In 2020 Israel signed the Abraham Accords, normalizing relations with the United Arab Emirates and Bahrain. In an interview with the UK’s Jewish News, Foreign Ministry spokesperson Lior Haiat said that nearly one million Israelis have visited the UAE since the signing of the Accords.
“Almost one-in-10 Israelis has visited the UAE since the end of 2020,” Haiat said.
When considering this number, it should be taken into account that this period marked the height of the pandemic travel restrictions. But over half a million Israelis traveled to Dubai in 2022, with over a quarter of a million visits in the last quarter alone, making the UAE a leading tourist destination among the Israeli public.
Unfortunately, tourism is not reciprocal. Only around 1,600 Emirati citizens traveled to Israel in the last ten months of 2022. Unfortunately, when a group of Emirati and Bahraini social media influencers in 2020 visited the Al Aqsa Mosque compound, they were spat on and pelted with shoes by Palestinians in Jerusalem’s Old City. The grand mufti of Jerusalem, Sheikh Muhammad Ahmad Hussein, went so far as to issue a religious edict against Emiratis visiting the mosque on the Temple Mount.
Before the official recognition of Israel in the Abraham Accords, the UAE did not allow Israeli citizens or those suspected of being Israeli citizens entry into the UAE, and no Israeli aircraft was allowed to enter UAE airspace. Israel and the UAE now have a mutual visa exemption agreement, allowing Israeli citizens and Emirati citizens to go to each other’s countries visa-free. There are currently 88 weekly flights from Ben Gurion to Dubai and 22 to Abu Dhabi via Emirates, Flydubai, and El Al. Israel and Abu Dhabi are also connected by daily flights via Etihad Airways and Wizz Air.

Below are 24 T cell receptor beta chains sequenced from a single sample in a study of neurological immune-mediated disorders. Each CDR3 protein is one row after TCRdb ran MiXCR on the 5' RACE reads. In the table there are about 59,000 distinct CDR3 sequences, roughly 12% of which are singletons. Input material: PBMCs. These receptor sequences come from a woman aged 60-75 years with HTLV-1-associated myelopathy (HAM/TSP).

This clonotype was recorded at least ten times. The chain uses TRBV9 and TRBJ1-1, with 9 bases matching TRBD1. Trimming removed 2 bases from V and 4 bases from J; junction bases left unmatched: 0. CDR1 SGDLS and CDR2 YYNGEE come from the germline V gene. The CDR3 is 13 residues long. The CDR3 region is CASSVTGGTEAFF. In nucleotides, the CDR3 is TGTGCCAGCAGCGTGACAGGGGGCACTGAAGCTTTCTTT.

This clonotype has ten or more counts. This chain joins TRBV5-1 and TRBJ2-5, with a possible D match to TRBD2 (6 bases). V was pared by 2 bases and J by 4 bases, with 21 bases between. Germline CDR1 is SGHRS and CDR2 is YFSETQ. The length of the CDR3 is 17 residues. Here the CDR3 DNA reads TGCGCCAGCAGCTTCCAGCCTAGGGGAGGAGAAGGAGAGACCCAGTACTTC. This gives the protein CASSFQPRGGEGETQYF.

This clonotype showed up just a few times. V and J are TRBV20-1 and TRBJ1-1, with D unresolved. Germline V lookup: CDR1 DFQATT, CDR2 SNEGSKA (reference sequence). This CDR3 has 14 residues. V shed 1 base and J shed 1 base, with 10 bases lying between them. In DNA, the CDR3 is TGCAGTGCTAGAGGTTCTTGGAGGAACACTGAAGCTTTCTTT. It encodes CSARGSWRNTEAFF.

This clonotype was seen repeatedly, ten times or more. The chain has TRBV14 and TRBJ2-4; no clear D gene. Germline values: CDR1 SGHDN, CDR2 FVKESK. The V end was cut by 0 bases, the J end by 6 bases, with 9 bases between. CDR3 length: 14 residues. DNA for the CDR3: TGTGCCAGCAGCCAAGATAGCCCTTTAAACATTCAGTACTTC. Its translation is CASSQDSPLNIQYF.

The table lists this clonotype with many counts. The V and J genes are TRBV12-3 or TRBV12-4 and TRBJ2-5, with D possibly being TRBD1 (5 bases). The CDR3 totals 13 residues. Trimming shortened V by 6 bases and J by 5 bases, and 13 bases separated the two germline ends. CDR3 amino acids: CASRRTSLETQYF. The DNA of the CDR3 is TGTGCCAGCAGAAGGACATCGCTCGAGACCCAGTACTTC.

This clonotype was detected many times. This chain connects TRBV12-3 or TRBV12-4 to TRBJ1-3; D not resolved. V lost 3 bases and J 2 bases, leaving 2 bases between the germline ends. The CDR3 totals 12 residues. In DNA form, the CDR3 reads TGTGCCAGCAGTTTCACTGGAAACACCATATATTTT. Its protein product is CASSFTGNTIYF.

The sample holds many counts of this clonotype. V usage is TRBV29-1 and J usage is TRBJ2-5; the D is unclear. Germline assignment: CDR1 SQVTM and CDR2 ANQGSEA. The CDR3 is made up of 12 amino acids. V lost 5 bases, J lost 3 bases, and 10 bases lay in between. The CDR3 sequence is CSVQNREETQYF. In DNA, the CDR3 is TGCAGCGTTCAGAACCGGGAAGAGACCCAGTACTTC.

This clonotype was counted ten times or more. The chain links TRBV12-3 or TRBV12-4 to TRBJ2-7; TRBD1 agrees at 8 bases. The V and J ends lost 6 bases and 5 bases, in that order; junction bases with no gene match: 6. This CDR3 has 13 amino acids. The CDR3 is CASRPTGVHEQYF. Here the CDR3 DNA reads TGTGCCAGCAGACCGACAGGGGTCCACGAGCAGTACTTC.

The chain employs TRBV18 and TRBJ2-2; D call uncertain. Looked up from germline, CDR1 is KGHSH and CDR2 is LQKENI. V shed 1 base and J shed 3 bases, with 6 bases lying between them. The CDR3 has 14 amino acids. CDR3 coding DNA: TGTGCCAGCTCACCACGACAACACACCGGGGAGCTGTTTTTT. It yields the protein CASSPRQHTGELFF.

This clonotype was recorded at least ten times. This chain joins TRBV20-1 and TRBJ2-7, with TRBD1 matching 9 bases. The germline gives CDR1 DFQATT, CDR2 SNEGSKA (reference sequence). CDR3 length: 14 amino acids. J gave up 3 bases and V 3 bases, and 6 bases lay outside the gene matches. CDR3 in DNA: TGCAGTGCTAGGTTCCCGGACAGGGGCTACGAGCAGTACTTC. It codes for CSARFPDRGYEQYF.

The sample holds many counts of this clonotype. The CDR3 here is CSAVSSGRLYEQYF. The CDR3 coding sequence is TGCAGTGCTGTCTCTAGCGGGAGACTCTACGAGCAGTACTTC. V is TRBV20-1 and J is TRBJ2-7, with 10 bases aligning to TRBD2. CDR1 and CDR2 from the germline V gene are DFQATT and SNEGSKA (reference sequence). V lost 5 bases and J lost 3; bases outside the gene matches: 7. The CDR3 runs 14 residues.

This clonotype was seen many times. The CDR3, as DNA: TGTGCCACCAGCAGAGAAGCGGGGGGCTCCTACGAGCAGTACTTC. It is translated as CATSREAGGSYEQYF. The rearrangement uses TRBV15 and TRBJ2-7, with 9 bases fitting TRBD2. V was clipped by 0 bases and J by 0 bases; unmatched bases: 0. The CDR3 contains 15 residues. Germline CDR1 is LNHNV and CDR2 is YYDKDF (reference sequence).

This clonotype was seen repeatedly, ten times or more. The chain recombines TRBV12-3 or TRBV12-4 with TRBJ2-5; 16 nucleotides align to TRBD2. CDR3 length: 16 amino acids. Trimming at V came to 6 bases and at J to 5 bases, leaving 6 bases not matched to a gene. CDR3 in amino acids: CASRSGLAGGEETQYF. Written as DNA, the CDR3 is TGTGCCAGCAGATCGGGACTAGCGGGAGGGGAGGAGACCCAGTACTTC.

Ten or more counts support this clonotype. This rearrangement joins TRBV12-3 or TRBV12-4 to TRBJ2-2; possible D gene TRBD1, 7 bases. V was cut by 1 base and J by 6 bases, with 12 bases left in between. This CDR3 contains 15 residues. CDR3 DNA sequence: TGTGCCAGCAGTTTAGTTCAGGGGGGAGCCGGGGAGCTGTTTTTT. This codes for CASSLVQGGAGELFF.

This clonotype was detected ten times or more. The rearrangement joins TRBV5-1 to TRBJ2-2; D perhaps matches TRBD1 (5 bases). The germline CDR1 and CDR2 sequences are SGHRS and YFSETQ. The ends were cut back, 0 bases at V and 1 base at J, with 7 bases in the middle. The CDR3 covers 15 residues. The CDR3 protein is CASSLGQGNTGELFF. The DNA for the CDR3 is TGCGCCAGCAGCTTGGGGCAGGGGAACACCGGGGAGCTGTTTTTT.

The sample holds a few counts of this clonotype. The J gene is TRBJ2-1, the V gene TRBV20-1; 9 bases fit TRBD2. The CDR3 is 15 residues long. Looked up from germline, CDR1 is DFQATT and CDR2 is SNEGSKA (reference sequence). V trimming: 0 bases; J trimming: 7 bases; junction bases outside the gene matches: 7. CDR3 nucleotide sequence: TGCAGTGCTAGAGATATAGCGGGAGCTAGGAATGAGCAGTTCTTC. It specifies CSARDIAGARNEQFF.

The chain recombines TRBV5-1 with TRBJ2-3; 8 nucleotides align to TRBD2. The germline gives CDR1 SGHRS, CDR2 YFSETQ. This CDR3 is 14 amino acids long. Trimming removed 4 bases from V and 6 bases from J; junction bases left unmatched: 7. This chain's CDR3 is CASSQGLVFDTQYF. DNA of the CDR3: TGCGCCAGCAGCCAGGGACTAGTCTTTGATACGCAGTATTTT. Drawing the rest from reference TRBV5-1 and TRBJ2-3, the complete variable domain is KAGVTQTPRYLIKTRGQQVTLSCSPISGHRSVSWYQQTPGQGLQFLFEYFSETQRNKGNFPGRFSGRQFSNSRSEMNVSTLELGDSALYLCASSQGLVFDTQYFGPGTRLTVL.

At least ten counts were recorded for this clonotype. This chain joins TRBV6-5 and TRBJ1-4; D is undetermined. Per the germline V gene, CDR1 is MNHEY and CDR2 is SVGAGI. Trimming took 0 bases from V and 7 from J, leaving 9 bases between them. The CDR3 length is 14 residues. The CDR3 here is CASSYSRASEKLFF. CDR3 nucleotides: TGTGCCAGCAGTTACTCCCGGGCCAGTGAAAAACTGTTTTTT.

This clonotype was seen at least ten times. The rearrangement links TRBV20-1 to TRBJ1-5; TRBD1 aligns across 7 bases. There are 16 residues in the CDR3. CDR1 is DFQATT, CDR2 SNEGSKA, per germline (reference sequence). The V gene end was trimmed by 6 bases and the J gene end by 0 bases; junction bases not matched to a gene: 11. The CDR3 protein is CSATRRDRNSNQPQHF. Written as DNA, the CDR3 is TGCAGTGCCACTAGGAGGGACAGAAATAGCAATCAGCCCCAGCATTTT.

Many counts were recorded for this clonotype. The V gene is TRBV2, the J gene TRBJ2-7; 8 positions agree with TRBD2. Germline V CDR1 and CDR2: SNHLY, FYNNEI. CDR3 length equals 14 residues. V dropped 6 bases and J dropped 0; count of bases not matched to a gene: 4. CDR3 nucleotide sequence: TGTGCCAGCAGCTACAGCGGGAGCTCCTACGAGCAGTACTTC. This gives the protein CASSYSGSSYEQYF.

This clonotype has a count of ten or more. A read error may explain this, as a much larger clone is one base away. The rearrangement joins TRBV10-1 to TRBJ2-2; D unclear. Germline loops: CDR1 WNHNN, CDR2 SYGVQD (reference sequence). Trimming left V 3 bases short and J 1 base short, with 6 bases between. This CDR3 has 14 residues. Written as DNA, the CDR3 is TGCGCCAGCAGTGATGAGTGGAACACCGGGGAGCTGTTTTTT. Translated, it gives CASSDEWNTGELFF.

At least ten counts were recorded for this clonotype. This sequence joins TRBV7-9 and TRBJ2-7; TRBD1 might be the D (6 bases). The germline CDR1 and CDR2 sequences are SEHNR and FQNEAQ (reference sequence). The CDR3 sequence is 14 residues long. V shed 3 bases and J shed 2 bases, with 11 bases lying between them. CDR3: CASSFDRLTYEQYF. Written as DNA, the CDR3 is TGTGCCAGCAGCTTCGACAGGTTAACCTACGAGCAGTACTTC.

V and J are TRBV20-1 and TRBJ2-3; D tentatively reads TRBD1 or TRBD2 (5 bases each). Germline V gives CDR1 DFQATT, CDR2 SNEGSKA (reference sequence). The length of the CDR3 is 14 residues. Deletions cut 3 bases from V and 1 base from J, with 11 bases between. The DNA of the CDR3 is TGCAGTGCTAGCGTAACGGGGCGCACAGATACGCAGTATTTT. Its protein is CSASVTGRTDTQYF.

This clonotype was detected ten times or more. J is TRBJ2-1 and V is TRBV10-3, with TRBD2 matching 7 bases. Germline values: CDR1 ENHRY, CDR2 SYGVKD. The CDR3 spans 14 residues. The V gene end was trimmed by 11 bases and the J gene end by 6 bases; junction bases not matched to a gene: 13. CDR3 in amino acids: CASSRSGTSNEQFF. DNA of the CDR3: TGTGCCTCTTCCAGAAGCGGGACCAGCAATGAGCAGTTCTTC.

Haiat, who is also head of the National Public Diplomacy Directorate at Israel’s Ministry of Foreign Affairs, suggested a surprising reason for the flood of Israelis visiting the Arab neighbor.
“Part of the UAE’s popularity is due to the absence of antisemitism on the scale we have witnessed in other Arab states,” she said. “It is one of the few countries in the Middle East that had no historical Jewish presence. The locals in Dubai and Abu Dhabi don’t harbor entrenched feelings of hostility towards Jews. They don’t see Israel as their enemy.”
This was also facilitated by the opening of a UAE tourism office in Tel Aviv. The Department of Culture and Tourism – Abu Dhabi hosted a trade workshop titled: ‘Discovering Israel: A New Source Market for Tourism’ in Abu Dhabi.
“Israel is now a key source market for Abu Dhabi, and events such as the Discovering Israel workshop will ensure that our stakeholders are fully prepared for all opportunities this market presents, driving more leisure and business tourism to our emirate,” Abdulla Yousuf, director, international operations DCT said at the opening of the event.
The UAE is the most successful among the Gulf nations, contributing $45 billion to the GDP. The country’s major tourist attraction includes the famous Burj Khalifa in Dubai, the tallest tower in the world,] The World archipelago and Palm Jumeirah also in Dubai; Sheikh Zayed Mosque and Yas Marina Circuit in Abu Dhabi; Al Hajar Mountains in Fujairah. The uniqueness of the country’s natural desert life, especially with the Bedouins, also facilitates the country’s tourist industry.
The growing friendship also has other financial benefits. In the wake of the Abraham Accords, Israel and the UAE signed a Comprehensive Economic Partnership Agreement (CEPA) that aimed to catapult the value of non-oil bilateral trade to over US$10 billion within five years. This included joint investments in research, technology, and financial services.